Being a single parent often presents unique challenges, especially in the financial arena. After all, raising kids does not come cheap. Learning to balance competing financial demands can be one of the biggest challenges for single parents. Here are some suggestions that can help you get there.
Your kids see you as a superhero because that is exactly what you are to them. You are the one who keeps them safe and provides what they need. Suppose something were to happen to you and your ability to earn a living. Do you have a safety net to fall back on? Have you ever considered purchasing life insurance? Life Insurance is a serious subject that many people are afraid to talk about. Many people fail to realise the protection that a life insurance policy provides. As a mum, the most important thing you want to ensure is that your children are taken care of mentally, physically, and, above all, financially.
There are two main types of life insurance: term and permanent, i.e. whole life. Term life is designed to cover you for only the specified number of years for which you think you will need life insurance, such as while your kids are growing up. A term policy can cover you for a certain period, such as for ten or twenty years, and will payout if you die during this period. It provides families with financial security and protection they may otherwise lack. It is also the least expensive option. For less than $20 a month, you can secure a twenty-year term policy valued at $250,000. Whole life insurance is a type of permanent policy that will cover you for your entire life; it also includes a savings component known as “cash value”. After years of growth, you can borrow against the cash value or cancel the policy for the cash value.
Permanent life insurance is more expensive and complicated than term life. The important thing is to choose the right fit for your budget and your needs. Over the years, your needs, your family situation, and your life goals will change. Life insurance is designed to meet your temporary or long-term needs. Remember that you are never too young to buy life insurance!
Make a Spending Plan
When was the last time you took a look at how much money you spend? My favourite approach to budgeting is the 50/30/20 rule – although it is more of a guideline than a rule. 50% of your take-home pay would go to needs, 30% to wants, and 20% to the future “You”. If that breakdown sounds unrealistic for you right now, that is 100% OK. Everything you spend should be accounted for as a real and tangible expense. Just as rent or mortgage and utility payments come due every month, Christmas and birthday presents are bought once every year. Try to get into the habit of accounting for everything you spend.
Because everything rests on your shoulders, there is a lot of planning involved in securing your future and that of your children. Savings are just as important; in fact, they are critical. Every family, single-parent or otherwise, needs several months’ worth of income in savings in case of an emergency. A parent can lose her/his job or suffer from a long-term illness or disability. These savings are fundamental for your children, who will hopefully want to go to university.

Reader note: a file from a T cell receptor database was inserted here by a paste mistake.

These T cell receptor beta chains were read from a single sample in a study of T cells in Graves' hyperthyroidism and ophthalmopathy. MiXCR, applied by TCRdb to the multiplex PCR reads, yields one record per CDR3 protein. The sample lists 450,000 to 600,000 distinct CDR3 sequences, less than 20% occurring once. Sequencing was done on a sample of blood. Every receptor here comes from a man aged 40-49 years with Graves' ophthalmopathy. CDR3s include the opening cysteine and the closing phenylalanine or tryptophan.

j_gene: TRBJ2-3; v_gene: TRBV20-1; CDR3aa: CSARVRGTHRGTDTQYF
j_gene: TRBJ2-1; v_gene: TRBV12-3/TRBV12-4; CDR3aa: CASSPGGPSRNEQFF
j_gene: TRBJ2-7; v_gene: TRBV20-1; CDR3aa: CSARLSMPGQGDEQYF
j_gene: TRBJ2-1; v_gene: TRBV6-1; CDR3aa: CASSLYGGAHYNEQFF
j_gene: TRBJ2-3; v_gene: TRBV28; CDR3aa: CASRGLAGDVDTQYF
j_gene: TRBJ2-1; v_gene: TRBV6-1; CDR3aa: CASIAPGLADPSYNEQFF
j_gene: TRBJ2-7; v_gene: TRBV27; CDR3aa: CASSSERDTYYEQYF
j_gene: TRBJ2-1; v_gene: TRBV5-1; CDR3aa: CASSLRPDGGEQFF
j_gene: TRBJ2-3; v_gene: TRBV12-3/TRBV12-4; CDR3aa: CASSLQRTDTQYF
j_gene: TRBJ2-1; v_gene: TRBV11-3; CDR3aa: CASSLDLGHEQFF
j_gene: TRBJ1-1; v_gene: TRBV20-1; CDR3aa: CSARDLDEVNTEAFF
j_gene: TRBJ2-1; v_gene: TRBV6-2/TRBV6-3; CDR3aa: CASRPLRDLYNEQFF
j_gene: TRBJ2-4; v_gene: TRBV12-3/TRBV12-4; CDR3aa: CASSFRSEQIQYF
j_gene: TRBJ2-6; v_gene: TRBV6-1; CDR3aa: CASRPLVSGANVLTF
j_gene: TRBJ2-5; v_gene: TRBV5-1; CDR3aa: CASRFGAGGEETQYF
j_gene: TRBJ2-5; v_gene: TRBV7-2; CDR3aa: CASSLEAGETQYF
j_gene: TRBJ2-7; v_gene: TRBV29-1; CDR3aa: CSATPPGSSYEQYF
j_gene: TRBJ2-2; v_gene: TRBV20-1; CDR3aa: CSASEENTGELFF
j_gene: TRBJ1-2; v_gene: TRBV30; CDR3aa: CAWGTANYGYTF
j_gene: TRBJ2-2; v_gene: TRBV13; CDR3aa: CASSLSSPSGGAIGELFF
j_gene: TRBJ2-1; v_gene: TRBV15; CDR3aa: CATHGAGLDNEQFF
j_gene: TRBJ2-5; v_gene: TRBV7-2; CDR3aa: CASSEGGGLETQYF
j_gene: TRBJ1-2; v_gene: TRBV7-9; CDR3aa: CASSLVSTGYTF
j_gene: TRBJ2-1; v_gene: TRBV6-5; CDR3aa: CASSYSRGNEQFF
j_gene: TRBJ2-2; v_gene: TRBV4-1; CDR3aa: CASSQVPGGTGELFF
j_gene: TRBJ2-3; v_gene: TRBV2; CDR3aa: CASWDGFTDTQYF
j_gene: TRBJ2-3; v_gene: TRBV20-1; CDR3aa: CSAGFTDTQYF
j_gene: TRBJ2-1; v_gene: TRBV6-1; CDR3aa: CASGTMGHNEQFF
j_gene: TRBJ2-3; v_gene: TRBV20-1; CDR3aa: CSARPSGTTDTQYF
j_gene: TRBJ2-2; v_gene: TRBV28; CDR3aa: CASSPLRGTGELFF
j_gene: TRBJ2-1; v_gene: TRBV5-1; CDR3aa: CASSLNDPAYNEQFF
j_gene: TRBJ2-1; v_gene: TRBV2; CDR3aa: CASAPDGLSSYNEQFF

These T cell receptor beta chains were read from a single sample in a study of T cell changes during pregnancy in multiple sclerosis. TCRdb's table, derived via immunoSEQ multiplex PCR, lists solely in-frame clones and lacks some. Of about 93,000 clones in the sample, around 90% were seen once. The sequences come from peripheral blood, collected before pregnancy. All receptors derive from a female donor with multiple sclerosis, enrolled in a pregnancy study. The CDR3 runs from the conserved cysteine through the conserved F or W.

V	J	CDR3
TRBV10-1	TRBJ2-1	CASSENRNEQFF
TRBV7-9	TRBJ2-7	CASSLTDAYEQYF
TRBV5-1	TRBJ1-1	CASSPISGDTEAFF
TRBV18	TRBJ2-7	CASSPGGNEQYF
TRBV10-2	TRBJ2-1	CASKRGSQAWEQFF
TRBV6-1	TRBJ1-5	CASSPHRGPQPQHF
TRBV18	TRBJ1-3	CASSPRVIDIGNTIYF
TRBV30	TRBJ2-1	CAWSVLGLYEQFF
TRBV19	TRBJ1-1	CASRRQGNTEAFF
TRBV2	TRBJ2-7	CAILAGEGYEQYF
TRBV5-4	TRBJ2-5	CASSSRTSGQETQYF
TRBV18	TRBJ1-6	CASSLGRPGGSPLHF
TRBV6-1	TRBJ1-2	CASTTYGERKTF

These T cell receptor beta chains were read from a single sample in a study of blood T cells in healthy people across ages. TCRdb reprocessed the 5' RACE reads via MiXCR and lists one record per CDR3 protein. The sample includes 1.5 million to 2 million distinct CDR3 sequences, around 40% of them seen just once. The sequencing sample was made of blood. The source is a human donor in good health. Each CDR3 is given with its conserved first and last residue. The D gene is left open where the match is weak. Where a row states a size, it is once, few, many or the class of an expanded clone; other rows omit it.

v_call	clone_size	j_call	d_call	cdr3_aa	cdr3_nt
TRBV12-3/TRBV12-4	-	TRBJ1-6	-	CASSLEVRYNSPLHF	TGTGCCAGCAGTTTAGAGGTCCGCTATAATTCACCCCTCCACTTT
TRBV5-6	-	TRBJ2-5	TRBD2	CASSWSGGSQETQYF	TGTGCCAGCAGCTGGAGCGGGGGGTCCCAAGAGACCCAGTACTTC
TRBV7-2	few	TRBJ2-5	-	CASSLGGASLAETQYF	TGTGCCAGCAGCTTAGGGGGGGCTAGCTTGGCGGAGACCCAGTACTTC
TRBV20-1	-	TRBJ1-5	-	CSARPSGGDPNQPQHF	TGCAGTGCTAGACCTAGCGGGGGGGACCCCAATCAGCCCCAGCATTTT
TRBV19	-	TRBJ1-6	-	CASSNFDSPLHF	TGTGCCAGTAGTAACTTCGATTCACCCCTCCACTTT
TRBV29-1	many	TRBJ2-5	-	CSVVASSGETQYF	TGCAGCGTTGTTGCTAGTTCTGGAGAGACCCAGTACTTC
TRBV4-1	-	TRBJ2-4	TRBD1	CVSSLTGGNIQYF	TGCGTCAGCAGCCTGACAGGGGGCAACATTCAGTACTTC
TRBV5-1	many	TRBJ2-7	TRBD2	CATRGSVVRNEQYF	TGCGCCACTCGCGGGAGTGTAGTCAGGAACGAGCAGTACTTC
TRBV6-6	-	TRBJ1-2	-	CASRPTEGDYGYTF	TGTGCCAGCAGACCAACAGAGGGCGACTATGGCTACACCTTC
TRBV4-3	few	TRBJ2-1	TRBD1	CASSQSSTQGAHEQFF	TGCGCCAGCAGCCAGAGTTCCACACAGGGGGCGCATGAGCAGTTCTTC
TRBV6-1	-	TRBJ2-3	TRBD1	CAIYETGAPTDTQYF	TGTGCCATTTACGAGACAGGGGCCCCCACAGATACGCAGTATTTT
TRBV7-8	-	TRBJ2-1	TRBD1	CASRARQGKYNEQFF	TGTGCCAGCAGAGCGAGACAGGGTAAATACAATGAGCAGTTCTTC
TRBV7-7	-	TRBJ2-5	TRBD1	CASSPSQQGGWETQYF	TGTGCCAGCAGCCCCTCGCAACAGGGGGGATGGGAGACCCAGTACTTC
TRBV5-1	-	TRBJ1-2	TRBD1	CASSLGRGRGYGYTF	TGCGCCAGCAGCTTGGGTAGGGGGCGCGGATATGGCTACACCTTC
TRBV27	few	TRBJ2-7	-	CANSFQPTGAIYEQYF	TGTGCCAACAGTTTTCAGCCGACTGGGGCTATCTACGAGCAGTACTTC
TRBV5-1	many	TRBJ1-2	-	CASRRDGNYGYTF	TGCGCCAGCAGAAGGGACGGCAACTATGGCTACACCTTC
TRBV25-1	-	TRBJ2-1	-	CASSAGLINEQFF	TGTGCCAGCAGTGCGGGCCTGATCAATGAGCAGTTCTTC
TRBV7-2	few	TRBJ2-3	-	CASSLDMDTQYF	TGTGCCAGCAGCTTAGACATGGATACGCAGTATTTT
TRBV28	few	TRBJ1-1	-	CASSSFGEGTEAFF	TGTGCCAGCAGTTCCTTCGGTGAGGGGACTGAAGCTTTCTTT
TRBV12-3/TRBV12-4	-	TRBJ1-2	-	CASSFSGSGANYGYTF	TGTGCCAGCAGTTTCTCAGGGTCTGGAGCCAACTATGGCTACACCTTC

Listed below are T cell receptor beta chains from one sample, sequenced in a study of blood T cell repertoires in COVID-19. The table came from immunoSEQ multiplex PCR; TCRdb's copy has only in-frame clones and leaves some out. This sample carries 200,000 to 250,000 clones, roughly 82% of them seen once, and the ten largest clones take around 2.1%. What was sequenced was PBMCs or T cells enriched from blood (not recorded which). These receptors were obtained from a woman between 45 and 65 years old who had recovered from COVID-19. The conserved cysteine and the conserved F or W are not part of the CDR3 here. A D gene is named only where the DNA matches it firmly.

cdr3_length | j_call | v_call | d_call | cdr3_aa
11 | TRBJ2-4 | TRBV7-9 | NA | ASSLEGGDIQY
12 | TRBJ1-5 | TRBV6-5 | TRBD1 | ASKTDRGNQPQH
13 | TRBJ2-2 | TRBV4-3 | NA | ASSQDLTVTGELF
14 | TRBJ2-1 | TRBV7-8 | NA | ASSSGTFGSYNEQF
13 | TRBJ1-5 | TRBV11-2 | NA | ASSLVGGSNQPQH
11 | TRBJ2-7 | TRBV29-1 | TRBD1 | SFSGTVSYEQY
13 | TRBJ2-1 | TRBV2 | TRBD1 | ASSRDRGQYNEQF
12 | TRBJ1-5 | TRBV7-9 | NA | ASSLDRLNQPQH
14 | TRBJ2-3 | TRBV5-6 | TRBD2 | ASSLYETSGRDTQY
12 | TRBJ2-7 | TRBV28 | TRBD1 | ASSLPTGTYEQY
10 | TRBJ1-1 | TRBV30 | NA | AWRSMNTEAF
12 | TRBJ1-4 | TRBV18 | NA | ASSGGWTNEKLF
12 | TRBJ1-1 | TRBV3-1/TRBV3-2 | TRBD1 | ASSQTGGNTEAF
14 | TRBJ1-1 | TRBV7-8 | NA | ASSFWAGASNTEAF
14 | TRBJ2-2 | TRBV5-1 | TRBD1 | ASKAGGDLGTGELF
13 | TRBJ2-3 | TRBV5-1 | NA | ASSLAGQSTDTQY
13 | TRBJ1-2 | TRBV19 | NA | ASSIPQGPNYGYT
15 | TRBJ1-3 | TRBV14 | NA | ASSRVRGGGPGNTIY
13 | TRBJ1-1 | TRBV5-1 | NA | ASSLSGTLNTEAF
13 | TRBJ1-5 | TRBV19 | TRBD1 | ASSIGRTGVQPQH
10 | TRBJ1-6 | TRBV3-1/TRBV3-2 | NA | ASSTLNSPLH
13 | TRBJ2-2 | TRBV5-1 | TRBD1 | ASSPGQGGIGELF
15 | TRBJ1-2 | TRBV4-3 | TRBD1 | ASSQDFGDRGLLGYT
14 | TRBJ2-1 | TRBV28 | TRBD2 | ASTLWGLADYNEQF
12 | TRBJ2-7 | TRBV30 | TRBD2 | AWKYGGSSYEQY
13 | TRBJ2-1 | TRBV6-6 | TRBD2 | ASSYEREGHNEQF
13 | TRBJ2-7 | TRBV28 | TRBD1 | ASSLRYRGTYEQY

Model Good Money Habits
Some studies show that kids’ financial habits solidify as early as age eleven. It has also been shown that parents tend to teach their sons and daughters early about money. Sons are taught to build wealth, and daughters are taught to be “responsible” with their money. Educate them on the importance of money and how it is earned. Engage your child, especially teenagers, in day-to-day chores. Initiate the practice of allocating a monthly budget for them to manage independently. Additionally, make sure you educate them about online banking and creating and sticking to a budget. The time to start teaching kids about money management, and the power of money, is now.
Save for Emergencies
“The unexpected will always be unknown,” is my daily motto. Financial emergencies are a matter of when, not if. Aim to save at least $50-100 a month (i.e. at least around £40-80 a month), if your budget allows, so that you can build your emergency fund quickly. Alternatively, you could try to secure three to six months’ worth of take-home pay, saved in a separate account.
Beyond an emergency-savings plan, a goal-based savings plan can help to make these things happen. Saving money with only one income is not always easy, but a solid budget plan can help you to discover inefficient spending habits, which lets you take control and put that money to better use. Even small changes add up monthly.
Set Goals, but Do Not Rob Your Retirement
This is that “put on your own oxygen mask before helping others” thing. Once you have your financial basics in place, you are probably going to find yourself with several, possibly conflicting, and financial goals. A big dilemma we often hear from single mums is retirement vs. saving for university. While helping your kids with the cost of higher education someday is an excellent goal, here is the truth: student loans and scholarships exist. Loans and scholarships for retirement do not exist! Therefore, your biggest long-term investing priority should almost always be your own retirement.
As a single mum, you know the importance of money and accumulating savings. This is the reason why single mums are working terribly hard from morning to evening in order to provide for their children. Finding an answer to the question ‘How do I save money?’ can seem impossible, even for the hardest-working single mums. But take some time and think about your current spending habits. Take advantage of these money-saving tips and see your budget consistently improve over time.
For more information contact Jessica Maiato, Life Insurance Sales Agent on 294-4618 to see how we can cover all of your life insurance needs.
75 Front Street, Hamilton